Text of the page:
Date of Award

2013

Degree Type

Dissertation

Degree Name

Doctor of Philosophy (PhD)

Graduate Group

Nursing

First Advisor

Janet A. Deatrick

Abstract

Families play a significant role in condition management processes. They influence how children interpret their Chronic Health Conditions (CHC) and interact with others at home and in social settings as well as how others interact with them. A gap currently exists in understanding children's perspectives about family management of their CHCs. It is, therefore, important to elicit children's perspectives and use them to inform future family management models. A qualitative, descriptive study was conducted among 8 to 13 year old children who had a variety of CHCs. They were asked to (a) describe family management of their CHCs within the home; (b) describe family management of their CHCs in social settings (i.e., at school, at extracurricular events, in health care settings, and within peer and adult social networks); (c) describe their own roles, responsibilities, and decision-making processes in a condition management context. Content analysis of their responses (N=32) to semi-structured interviews deepened the current understanding of children's perspectives regarding what family management means to them, how it impacts their daily lives, and how roles and responsibilities are distributed among parents and children during middle childhood. The school-aged children discussed condition management from a family perspective as well as from their own individual perspectives. The findings complement the Family Management Style Framework and broaden our understanding of condition management by adding the perspectives of the children about themselves and their families. Recommendations for future modifications of the framework include reconsideration of child identity and parent mutuality dimensions. Improvements in condition management among families and children have the potential to decrease both acute exacerbations and the use of health care resources while improving quality of life for children and their families. This research provides a foundation for future studies to identify related measures, interventions and policy changes related to school-aged children with CHCs and their families.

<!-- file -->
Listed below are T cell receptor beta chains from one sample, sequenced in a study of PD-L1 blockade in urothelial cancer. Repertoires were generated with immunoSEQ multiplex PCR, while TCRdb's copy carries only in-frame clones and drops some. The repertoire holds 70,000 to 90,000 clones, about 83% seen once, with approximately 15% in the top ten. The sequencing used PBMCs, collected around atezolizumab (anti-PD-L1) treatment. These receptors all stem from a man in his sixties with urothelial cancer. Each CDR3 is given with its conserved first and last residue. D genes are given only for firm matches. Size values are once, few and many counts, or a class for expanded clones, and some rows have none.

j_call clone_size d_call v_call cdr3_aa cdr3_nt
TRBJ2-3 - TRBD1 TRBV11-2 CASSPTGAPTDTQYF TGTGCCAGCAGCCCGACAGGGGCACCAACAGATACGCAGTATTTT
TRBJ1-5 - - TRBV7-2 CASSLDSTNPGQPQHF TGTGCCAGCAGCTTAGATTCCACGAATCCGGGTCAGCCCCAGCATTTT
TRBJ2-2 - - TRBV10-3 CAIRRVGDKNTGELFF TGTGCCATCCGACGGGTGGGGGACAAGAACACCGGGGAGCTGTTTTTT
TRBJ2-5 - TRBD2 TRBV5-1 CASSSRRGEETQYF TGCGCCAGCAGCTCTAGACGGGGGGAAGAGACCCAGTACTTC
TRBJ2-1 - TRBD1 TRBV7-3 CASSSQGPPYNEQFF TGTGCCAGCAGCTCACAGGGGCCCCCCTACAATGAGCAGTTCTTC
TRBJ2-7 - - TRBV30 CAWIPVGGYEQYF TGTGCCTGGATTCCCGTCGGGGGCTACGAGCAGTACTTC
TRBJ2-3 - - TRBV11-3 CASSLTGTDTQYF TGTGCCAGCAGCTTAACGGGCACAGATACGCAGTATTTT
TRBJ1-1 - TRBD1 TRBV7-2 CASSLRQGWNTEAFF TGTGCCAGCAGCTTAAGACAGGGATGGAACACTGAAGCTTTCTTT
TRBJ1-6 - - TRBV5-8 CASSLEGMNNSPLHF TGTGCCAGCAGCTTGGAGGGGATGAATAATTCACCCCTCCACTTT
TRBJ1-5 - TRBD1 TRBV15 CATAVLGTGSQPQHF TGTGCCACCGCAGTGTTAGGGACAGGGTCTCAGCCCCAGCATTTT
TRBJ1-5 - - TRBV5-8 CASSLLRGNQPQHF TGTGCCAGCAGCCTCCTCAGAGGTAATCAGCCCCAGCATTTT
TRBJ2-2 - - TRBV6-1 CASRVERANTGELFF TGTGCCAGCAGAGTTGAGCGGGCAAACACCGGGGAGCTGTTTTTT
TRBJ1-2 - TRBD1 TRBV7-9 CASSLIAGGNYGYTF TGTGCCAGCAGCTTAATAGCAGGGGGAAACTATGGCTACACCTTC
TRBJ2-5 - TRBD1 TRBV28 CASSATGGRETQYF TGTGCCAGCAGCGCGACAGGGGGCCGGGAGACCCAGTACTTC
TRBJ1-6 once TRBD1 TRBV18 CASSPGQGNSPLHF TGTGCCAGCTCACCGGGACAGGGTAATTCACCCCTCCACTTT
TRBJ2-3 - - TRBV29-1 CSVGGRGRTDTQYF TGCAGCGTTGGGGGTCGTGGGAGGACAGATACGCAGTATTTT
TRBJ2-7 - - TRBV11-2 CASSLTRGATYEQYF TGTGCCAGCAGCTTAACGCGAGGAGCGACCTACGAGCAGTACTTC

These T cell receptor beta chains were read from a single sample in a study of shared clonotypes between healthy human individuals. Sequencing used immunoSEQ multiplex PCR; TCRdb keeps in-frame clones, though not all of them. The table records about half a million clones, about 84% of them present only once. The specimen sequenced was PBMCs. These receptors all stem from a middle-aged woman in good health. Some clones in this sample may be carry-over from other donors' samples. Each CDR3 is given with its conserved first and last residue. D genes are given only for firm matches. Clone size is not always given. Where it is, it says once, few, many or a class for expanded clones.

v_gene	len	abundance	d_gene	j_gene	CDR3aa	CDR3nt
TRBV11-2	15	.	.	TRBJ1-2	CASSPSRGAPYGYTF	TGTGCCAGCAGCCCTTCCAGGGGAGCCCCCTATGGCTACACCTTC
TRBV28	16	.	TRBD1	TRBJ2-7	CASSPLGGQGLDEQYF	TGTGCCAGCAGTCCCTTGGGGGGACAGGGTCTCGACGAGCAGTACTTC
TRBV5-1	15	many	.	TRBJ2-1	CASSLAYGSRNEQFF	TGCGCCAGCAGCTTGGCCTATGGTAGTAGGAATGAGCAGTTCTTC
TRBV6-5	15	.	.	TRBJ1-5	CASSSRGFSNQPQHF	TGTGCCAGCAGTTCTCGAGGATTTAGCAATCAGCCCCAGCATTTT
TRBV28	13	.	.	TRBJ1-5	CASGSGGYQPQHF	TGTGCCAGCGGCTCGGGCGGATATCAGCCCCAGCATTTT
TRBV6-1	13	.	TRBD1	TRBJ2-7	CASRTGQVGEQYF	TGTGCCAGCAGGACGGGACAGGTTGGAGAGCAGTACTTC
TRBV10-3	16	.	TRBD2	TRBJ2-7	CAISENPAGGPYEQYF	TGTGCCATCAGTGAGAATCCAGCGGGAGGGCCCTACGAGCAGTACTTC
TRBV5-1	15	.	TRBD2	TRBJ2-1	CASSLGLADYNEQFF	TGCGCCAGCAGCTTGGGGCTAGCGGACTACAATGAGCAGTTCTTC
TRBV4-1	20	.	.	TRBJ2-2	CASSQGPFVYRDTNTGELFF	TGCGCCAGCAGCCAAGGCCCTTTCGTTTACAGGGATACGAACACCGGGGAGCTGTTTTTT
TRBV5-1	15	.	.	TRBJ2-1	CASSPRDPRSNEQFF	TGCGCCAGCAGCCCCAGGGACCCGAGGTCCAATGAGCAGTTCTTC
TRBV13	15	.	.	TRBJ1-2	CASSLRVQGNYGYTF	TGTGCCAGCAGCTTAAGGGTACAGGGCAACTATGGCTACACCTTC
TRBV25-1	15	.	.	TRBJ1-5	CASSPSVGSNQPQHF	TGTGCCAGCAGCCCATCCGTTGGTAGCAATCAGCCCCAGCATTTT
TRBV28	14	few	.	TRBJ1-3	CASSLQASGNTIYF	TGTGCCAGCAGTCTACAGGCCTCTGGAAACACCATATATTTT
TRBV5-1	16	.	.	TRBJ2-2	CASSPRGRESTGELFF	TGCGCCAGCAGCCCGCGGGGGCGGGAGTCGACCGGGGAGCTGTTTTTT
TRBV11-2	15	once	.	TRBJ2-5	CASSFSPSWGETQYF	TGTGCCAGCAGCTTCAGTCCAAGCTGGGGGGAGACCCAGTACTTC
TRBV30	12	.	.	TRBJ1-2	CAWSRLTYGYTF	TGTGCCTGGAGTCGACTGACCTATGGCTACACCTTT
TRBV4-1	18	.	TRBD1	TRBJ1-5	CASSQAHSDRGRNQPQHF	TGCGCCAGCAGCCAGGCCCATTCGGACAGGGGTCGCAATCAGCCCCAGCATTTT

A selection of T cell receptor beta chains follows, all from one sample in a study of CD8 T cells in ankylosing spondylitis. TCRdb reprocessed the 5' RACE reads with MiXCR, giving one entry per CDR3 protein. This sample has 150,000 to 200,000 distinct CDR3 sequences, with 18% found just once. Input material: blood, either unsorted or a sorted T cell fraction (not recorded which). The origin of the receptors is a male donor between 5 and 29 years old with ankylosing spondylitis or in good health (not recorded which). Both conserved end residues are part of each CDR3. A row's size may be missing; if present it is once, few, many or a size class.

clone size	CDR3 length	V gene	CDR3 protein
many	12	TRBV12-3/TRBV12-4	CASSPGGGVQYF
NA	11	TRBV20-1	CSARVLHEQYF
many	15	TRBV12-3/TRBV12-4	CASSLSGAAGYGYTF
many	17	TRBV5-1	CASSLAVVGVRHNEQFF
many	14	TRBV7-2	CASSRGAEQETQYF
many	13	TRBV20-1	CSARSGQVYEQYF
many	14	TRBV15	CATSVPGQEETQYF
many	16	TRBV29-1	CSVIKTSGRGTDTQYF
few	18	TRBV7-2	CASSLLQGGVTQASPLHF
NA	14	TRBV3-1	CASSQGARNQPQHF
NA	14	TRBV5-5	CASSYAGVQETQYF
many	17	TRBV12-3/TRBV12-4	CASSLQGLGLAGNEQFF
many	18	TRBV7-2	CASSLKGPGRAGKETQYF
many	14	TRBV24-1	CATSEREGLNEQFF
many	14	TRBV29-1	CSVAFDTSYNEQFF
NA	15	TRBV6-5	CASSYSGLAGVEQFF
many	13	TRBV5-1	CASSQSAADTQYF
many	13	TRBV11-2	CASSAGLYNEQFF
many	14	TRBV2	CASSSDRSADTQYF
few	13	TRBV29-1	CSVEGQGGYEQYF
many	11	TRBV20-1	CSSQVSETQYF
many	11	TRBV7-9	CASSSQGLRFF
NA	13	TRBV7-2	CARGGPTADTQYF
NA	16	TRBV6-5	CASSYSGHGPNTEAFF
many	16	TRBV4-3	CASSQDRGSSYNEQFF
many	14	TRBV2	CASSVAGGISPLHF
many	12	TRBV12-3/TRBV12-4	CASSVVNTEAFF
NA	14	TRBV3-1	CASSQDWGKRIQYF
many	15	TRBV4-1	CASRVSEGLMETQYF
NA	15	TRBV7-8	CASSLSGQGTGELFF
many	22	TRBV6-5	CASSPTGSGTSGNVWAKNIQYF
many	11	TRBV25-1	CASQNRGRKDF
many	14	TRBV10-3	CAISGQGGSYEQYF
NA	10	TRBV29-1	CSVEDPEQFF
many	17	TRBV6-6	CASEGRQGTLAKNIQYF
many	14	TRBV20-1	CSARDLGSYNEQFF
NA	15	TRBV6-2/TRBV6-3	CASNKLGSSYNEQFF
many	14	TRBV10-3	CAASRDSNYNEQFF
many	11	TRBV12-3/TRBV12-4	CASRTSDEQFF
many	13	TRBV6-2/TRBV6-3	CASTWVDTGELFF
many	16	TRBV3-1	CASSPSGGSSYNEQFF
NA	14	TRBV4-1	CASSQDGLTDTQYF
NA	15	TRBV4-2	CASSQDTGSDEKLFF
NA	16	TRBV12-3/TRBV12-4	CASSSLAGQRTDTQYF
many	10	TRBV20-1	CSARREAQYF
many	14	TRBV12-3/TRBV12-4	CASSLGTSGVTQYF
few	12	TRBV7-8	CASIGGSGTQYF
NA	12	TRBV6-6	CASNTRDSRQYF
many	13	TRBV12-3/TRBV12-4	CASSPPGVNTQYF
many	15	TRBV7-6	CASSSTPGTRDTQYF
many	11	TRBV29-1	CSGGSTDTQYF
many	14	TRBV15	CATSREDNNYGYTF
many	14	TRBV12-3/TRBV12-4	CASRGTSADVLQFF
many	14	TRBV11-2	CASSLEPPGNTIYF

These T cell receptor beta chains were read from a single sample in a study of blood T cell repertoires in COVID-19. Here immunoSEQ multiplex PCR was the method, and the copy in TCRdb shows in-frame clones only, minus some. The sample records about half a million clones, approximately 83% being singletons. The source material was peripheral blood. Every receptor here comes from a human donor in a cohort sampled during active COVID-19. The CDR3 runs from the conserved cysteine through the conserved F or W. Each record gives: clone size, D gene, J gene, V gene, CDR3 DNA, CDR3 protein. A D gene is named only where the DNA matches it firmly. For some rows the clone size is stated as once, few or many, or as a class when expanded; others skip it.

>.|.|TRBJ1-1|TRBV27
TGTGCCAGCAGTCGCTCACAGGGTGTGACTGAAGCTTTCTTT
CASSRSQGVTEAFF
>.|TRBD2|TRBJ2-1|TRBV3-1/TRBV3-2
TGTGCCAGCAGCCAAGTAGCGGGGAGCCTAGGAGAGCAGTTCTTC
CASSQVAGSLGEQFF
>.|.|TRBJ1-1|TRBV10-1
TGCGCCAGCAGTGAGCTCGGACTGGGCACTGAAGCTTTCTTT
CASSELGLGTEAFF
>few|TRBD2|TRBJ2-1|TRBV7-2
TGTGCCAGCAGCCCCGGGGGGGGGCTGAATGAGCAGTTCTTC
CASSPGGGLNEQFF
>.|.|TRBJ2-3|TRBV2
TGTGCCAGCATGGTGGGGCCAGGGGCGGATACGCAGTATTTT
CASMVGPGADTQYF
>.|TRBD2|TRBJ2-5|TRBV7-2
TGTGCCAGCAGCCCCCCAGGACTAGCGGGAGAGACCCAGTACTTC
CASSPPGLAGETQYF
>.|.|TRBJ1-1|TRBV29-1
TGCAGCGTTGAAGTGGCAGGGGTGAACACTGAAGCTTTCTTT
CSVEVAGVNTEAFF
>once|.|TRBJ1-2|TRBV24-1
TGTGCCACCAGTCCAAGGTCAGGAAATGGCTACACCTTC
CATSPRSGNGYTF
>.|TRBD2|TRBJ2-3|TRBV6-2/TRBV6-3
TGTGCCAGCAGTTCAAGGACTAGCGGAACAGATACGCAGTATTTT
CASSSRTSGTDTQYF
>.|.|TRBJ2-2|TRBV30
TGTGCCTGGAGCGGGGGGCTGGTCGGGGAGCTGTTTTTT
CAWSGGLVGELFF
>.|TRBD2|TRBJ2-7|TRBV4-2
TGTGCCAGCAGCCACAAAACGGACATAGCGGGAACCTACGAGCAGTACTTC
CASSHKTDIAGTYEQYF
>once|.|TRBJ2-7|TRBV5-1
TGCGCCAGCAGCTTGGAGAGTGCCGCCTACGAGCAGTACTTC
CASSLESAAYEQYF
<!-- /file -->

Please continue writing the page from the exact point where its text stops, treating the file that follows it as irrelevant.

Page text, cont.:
Included in

Nursing Commons

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